Addressing the one-day meeting, human rights activists and lawyers said the health condition of prisons in Liberia remains a major concern to them as prison facilities in the country deteriorates on a daily basis.

It was disclosed during the meeting that meals given prisoners can’t care for those inmates who are sick because of the poor preparation of such meals, sometimes making it impossible for prison officials to even get funds for the purchasing of food for the inmates because of huge bureaucracy and delay at prison facilities around the country.

Concluding the one day meeting, human rights activists and lawyers recommended that the Ministry of Health strengthens County Health Teams to place more attention on prison health situations across the country, and that the Ministry of Justice or the court conduct speedy trial of all pre-trial detainees to avoid overcrowdings of prisons.

For his part, the Ministry of Health Prison Focal Person, Ernest Davis told the gathering that there is no budget allotment within the Ministry of Health budget for prisons’ health services across the country, and as such, the issue of the unavailability of drugs at prison facilities in Liberia affect inmates’ survival.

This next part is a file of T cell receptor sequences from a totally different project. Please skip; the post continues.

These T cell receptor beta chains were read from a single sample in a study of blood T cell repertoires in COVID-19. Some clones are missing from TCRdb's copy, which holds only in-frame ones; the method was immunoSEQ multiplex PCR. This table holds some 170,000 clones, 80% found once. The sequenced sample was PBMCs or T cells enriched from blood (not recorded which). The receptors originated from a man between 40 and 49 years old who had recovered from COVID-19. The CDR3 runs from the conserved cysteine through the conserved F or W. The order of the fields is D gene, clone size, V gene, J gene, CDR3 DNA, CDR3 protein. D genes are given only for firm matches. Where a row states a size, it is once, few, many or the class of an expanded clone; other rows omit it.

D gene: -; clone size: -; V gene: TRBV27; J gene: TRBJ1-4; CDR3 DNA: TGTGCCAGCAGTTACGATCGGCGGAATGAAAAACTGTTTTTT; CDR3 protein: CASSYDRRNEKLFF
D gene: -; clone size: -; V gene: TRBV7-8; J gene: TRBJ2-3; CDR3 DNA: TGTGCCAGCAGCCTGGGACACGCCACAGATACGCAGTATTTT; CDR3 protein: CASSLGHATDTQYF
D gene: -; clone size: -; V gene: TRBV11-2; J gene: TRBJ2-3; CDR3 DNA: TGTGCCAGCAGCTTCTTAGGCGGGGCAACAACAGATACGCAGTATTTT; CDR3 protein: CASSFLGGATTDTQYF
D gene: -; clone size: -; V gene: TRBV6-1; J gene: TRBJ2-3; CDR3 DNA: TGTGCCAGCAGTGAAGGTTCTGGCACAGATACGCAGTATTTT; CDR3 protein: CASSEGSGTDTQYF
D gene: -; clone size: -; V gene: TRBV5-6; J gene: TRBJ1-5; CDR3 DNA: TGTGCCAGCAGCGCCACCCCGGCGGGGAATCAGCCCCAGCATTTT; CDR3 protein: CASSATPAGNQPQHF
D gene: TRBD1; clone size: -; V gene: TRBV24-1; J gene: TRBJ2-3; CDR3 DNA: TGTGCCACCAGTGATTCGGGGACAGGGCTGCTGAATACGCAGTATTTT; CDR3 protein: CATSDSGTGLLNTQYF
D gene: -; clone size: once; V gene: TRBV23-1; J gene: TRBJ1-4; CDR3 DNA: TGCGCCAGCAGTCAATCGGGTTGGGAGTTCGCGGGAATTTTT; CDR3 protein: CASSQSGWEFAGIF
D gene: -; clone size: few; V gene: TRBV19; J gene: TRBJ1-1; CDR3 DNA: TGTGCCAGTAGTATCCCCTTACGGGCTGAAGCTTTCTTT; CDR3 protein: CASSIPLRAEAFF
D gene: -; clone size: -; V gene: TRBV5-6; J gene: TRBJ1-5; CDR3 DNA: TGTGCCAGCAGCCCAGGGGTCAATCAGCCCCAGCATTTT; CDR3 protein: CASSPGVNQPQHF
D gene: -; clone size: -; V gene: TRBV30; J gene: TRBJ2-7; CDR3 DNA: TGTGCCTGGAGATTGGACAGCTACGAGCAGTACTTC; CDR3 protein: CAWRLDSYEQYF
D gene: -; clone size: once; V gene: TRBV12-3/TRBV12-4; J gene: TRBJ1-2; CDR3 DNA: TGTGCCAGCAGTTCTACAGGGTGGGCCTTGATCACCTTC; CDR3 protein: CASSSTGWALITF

MOH Prisons’ Focal Person, Davis said due to the lack of ambulances at prisons across the country, inmates are being transported using motorbikes and at most time correction officers have to walk with prisoners to the health facilities in the rural parts of the country.

The purpose of the meeting according to the Rural Human Rights Activists Programme (RHRAP) Executive Director, Lorma Baysah, is due to the need for Civil Society Organizations to identify structural solutions to prison’s health and a collaborative problem solving initiative for prison facilities in Liberia.

RHRAP Executive Director, Baysah noted that after two years of working to build the capacities of the police and correction officers by providing support to prisons through the Ministry of Justice, it is now time all CSOs come together and advocate for the Bureau of Correction and Rehabilitation to become autonomous.

He said if the BCR is a separate institution from the Ministry of Justice those structural issues will be addressed and there will be a promotion of the fundamental human rights of inmates in the country.

“There is a need for civil society intervention in buttressing government efforts on the prison health, though it is not their responsibility. This may include more support to the BCR for CSOs and partners for the bureau to secure its semi-autonomy status. This will enhance prison operations in a robust manner,” he said.

Meanwhile, the one-day meeting on strengthening the human rights of prisoners within correctional facilities and at grassroots level in Liberia program was organized by the Rural Human Rights Activists Programme (RHRAP) and Serving Humanity, Empowerment and Development (SHED) with funding from the European Union (EU)